Cheers

    Pete
    Hi Pete
    My suggestion is to keep supplements where they belong and eat great food.
    Protein shakes can be made countless ways.
    1. standard shake with milk, water or juice
    2. make your own with organic yogurt and fresh or frozen fruit.
    3. combine the above to add flavour,or boost the protein and or fiber
    ( blueberries are great in shakes and full of fibre, strawberries have a very low glycemic index and also readily available, and banana is great fresh or frozen, so there's no waste)
    4. organic juices or fresh squeezed juices with protein powder or yogurt and lots of ice to make the shake taste rich and refreshing esp. on hot days.

    As for the flapjack question, once a week I make Martha Stewarts buttermilk pancakes, serve it with all the extras and eat two hard-boiled with. When I was competing the extra calories did not matter but now I am more careful and use less extras and sometimes like to add organic yogurt.
    Martha's Buttermilk Pancake Recipe
    2 cups all purpose flour ( yeah I know what they say about white flour and you can research recipes with buckwheat flour, whole wheat flour etc and they are good as I have tried many of them but.....I would rather have less of something that is really good, and be satisfied than rubber like pseudo pancakes.)
    2 teaspoons baking powder
    1 teaspoon baking soda
    1/2 teaspoon salt ( I almost never use full amount of salt as it does not matter to me and will only effect the taste not end result
    3 tab of sugar ( again I know this seems like lots but I have tried the recipe without, and less sugar and the pancake does not stick together as well and goes flat
    2 large eggs lightly beaten ( I try to use organic eggs whenever possible primarily cause I can taste the difference and less comercialization can't be bad)
    3 cups of buttermilk
    4 TAB of unsalted butter ( I try to use organic butter as well for above reasons)
    ( 1/2 of the above recipe will make roughly 16 silver dollar sized pancakes)
    What to put into your pancakes
    I love to use blueberries and you add them once the batter is in the pan individually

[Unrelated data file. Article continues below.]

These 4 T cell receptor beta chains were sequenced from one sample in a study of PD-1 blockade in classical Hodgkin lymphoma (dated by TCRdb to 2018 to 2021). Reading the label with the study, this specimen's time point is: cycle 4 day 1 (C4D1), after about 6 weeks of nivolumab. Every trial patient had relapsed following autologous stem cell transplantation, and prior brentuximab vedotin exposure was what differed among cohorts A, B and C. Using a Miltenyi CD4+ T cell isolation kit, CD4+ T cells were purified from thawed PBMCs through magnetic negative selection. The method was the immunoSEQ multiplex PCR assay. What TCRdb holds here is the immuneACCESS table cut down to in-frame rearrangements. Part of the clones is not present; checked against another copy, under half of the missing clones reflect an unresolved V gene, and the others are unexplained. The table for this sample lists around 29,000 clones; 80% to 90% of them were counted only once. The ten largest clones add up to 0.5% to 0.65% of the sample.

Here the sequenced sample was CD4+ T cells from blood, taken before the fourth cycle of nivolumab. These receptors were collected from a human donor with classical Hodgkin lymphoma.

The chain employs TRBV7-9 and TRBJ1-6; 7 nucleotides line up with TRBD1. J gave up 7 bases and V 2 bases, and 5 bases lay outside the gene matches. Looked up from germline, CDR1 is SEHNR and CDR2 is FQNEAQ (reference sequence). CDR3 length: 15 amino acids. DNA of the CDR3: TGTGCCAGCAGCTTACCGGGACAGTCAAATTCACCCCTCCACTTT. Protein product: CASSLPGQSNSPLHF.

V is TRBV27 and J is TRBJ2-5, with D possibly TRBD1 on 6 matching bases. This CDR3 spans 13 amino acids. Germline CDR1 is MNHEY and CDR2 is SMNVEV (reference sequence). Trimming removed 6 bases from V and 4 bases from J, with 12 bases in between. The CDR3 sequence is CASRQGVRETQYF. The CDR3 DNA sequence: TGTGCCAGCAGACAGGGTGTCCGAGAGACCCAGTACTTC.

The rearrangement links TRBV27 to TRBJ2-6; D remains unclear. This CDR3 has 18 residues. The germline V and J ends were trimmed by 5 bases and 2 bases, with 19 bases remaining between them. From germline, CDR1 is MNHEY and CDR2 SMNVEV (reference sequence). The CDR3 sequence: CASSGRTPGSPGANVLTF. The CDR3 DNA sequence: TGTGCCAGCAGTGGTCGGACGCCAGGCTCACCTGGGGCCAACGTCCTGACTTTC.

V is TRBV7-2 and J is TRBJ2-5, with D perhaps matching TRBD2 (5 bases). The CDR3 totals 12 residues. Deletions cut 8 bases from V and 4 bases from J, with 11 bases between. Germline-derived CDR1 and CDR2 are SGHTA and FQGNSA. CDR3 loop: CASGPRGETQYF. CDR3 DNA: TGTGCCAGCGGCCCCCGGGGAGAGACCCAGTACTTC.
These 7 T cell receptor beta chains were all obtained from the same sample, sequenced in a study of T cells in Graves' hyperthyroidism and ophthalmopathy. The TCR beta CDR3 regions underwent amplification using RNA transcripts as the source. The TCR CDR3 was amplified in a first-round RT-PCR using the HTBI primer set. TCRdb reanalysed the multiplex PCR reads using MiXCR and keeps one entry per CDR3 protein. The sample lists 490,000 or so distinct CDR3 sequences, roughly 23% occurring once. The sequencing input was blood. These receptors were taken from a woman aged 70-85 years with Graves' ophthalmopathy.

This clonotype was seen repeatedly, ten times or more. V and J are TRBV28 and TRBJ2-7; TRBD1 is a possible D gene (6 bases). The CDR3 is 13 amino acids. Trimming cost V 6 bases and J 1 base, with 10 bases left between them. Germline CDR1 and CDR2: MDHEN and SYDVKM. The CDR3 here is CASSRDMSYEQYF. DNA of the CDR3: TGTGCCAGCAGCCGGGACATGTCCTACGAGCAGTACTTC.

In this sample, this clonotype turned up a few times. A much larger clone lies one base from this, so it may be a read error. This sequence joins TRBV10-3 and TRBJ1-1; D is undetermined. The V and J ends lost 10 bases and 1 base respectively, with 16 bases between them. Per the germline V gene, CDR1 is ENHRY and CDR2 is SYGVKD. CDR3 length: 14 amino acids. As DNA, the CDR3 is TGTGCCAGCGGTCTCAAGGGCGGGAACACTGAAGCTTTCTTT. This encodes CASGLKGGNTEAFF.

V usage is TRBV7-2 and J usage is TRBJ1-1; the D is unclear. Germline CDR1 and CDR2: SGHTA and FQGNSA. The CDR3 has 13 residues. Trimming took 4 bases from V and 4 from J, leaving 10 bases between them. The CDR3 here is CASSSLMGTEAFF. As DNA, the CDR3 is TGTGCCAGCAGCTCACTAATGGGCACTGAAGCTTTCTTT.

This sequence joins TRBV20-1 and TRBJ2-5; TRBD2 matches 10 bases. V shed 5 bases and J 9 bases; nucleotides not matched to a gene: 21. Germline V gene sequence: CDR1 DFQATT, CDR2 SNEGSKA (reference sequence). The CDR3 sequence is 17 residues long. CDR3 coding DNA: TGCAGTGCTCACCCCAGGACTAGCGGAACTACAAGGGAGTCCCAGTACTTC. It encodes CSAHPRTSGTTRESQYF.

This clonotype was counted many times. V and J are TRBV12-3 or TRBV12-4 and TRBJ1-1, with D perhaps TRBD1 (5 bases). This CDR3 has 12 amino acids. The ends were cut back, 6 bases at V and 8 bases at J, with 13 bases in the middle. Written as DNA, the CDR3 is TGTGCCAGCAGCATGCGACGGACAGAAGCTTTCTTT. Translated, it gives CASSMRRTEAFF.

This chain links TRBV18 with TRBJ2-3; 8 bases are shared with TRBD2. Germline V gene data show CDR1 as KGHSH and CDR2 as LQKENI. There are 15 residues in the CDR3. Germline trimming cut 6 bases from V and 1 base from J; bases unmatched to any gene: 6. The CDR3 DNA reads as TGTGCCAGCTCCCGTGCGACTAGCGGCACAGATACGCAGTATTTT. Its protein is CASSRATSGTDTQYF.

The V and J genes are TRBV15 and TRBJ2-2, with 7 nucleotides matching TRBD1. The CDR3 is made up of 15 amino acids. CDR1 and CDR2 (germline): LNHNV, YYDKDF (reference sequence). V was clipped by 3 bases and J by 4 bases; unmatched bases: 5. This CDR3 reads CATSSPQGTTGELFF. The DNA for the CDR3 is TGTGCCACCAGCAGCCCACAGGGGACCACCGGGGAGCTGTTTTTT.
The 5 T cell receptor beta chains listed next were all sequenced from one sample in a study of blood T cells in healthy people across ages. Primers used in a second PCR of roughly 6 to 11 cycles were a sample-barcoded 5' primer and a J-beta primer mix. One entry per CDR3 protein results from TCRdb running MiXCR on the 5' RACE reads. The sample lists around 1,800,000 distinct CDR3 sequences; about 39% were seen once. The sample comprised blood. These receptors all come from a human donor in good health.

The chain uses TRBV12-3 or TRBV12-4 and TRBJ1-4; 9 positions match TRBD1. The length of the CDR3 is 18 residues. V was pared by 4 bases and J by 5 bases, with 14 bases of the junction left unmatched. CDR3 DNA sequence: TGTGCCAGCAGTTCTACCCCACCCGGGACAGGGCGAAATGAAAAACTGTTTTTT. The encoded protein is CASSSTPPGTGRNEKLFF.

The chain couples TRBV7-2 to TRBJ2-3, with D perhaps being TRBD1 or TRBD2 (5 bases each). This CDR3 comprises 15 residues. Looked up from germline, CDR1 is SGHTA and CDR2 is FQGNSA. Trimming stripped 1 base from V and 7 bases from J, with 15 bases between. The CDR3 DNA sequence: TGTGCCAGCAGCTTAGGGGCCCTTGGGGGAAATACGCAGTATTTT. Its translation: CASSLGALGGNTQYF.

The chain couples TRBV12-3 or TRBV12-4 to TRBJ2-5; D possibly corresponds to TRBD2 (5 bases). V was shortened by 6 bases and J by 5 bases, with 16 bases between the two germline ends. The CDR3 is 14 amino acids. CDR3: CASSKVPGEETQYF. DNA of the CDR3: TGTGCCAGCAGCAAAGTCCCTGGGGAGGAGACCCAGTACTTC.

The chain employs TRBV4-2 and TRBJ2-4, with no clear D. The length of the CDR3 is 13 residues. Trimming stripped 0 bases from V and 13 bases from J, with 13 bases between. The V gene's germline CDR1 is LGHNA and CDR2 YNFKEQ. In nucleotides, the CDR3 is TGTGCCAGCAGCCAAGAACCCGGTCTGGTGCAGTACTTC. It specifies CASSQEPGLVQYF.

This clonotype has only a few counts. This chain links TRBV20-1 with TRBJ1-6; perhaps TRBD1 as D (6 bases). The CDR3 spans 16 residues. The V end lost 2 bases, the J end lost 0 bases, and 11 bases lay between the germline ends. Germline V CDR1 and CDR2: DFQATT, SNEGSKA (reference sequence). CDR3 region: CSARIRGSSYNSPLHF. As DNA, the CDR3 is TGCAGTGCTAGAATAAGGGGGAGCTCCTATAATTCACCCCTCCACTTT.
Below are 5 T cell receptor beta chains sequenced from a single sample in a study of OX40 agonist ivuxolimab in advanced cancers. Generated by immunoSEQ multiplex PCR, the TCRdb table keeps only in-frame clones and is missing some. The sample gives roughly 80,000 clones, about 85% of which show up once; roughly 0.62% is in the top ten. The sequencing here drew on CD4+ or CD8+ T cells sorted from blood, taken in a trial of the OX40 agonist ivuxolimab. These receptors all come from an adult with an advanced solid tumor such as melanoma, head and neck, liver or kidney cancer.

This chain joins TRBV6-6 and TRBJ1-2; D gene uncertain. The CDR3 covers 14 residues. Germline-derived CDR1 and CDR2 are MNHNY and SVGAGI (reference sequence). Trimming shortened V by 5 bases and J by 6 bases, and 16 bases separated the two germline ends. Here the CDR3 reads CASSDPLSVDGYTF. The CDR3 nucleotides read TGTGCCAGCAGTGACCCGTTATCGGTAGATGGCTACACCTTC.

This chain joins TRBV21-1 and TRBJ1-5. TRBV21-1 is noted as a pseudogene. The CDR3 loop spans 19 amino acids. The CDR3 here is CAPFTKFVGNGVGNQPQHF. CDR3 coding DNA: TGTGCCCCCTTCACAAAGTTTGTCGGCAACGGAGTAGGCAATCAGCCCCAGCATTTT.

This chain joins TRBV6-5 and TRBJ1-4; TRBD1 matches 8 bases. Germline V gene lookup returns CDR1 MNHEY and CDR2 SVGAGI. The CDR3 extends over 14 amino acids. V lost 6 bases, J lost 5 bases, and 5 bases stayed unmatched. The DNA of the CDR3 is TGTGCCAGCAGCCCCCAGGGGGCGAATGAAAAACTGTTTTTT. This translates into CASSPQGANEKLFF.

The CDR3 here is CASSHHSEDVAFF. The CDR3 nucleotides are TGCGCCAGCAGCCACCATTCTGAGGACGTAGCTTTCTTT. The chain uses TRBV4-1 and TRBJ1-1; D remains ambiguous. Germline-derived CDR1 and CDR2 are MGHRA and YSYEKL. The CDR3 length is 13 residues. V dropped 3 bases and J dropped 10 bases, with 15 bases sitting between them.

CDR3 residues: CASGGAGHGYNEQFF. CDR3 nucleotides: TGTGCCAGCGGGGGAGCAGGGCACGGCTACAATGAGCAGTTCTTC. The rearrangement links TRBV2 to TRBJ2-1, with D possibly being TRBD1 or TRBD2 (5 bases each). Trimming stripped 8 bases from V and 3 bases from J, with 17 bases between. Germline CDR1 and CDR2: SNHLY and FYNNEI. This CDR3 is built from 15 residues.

can use apple with a bit of cinnamon and brown sugar
    sliced banana, fresh raspberries are all good
    Tips to make pancakes turn out great
    Heat grill or cast iron fry pan so that when you flick water onto pan it forms small beads and sizzles. Temp of pan is important on how your flaps will turn out
    Whisk dry ingredients together. Add wet ingredients one at a time and gently combine. Batter should not be over mixed and needs to have small to med. lumps to get fluffly pancakes
    May need some veg. oil to prepare pan depending on surface. Use spoon or laddle to pour batter inton pan. Wait for bubbles to appear on each pancake before flipping. If using fruit etc. to put into pancakes add the fruit as soon as you pour the batter.
    good luck and enjoy!
    Notes:
    Buy the best food you can afford, learn as much as you can about what food can do for you, and experiment with what works for you.
    Cheers and let Charlie and I know how it turns out.

    P.S. We are coming out with a product on our site soon called " Project Jane " featuring a young athlete Charlie has worked with and we moved into our house for a two week training camp and one of the things I did was teach her how to cook and eat better quality foods. Nothing radical in the supplement department but since then she has been eating much better, and is much leaner.

    Angela Coon

  9. #19
    Quote Originally Posted by Charlie Francis
    My suggestion is to keep supplements where they belong and eat great food.
    I think this is great advice.

  10. #20
    Clemson
    Guest
    Angela Coon can cook like a chef from a five star hotel.....